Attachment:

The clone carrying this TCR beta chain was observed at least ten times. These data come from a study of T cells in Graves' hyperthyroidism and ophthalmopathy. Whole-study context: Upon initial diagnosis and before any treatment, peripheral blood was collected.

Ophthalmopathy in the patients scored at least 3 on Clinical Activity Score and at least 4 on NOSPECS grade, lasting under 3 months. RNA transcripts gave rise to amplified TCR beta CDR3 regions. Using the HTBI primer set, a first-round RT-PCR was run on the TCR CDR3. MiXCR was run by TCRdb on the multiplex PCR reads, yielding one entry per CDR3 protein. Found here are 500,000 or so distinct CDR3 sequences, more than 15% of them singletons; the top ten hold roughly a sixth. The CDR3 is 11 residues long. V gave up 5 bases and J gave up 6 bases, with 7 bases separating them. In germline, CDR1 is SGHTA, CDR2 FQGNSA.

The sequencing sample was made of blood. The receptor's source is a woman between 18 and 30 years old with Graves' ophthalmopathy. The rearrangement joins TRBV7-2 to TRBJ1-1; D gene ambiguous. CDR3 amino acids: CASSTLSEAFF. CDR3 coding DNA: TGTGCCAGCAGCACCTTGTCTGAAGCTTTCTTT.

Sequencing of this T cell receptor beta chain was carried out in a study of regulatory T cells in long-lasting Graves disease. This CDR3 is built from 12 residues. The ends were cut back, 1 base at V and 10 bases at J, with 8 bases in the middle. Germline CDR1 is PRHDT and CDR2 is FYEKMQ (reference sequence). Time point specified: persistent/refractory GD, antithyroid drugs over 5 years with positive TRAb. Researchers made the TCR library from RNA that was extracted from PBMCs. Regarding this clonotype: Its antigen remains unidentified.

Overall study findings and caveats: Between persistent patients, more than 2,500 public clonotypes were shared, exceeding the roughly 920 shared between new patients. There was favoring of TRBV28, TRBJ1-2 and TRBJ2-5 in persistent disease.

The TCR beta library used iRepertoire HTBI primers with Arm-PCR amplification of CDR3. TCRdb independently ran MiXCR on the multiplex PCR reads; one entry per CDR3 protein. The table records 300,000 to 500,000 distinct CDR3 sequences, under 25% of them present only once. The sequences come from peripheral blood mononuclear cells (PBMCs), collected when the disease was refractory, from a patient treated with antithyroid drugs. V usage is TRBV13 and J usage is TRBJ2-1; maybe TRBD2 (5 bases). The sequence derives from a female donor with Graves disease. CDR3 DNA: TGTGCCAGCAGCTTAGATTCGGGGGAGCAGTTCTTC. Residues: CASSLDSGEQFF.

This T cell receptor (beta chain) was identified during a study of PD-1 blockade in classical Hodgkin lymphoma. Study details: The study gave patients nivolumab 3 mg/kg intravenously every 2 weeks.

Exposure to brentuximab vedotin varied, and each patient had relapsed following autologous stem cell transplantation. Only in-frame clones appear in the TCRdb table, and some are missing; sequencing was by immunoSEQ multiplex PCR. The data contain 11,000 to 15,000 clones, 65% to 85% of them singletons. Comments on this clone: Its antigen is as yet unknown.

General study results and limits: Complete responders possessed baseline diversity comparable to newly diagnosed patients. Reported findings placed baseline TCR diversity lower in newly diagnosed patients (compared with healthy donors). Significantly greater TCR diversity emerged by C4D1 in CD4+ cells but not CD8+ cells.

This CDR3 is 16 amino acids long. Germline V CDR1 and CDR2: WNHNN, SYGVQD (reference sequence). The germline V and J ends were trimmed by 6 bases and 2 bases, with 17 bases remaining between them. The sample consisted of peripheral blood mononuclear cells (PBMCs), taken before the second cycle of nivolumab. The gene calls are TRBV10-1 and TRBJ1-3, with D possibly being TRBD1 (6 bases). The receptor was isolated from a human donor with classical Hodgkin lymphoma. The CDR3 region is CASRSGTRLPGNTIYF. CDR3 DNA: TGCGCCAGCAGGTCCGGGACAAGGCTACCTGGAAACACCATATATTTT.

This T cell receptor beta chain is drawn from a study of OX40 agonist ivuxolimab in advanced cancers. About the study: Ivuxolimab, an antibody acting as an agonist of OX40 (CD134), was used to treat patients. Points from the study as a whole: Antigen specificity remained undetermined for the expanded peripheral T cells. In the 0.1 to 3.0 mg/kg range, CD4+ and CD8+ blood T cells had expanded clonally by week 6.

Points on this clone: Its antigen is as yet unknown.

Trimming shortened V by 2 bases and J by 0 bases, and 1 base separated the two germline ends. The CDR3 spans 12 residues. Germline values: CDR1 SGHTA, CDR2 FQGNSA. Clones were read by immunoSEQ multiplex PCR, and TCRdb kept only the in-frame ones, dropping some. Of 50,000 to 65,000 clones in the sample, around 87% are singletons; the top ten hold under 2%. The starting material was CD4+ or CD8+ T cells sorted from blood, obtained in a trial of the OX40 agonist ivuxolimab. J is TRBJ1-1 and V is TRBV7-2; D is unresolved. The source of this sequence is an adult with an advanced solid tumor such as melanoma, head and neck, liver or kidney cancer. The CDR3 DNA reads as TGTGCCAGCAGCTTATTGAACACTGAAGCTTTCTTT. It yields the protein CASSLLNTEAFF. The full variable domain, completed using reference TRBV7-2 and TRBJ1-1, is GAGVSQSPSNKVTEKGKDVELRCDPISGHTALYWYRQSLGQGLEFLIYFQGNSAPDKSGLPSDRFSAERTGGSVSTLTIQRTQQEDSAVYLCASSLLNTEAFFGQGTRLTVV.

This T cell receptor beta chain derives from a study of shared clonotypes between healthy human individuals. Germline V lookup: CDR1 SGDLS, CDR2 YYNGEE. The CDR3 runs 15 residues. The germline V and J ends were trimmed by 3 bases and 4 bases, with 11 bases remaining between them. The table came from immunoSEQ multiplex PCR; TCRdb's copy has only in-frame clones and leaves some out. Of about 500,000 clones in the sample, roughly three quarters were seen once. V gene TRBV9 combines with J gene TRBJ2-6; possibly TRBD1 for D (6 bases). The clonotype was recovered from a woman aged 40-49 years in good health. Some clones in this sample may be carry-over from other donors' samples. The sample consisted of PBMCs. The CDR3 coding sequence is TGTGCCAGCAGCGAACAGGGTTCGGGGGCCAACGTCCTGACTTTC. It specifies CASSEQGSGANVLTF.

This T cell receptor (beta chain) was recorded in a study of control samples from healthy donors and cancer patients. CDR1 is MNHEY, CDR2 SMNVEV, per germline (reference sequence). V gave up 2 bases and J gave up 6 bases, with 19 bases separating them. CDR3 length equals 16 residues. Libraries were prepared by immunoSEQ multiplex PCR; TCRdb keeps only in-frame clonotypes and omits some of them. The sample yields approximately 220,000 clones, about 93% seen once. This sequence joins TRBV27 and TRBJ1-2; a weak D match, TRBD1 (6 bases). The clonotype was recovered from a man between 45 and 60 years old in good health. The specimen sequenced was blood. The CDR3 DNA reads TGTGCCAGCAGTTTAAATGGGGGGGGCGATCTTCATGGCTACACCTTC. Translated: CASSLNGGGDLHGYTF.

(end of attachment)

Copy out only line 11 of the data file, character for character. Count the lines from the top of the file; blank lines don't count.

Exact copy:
This T cell receptor beta chain is drawn from a study of OX40 agonist ivuxolimab in advanced cancers. About the study: Ivuxolimab, an antibody acting as an agonist of OX40 (CD134), was used to treat patients. Points from the study as a whole: Antigen specificity remained undetermined for the expanded peripheral T cells. In the 0.1 to 3.0 mg/kg range, CD4+ and CD8+ blood T cells had expanded clonally by week 6.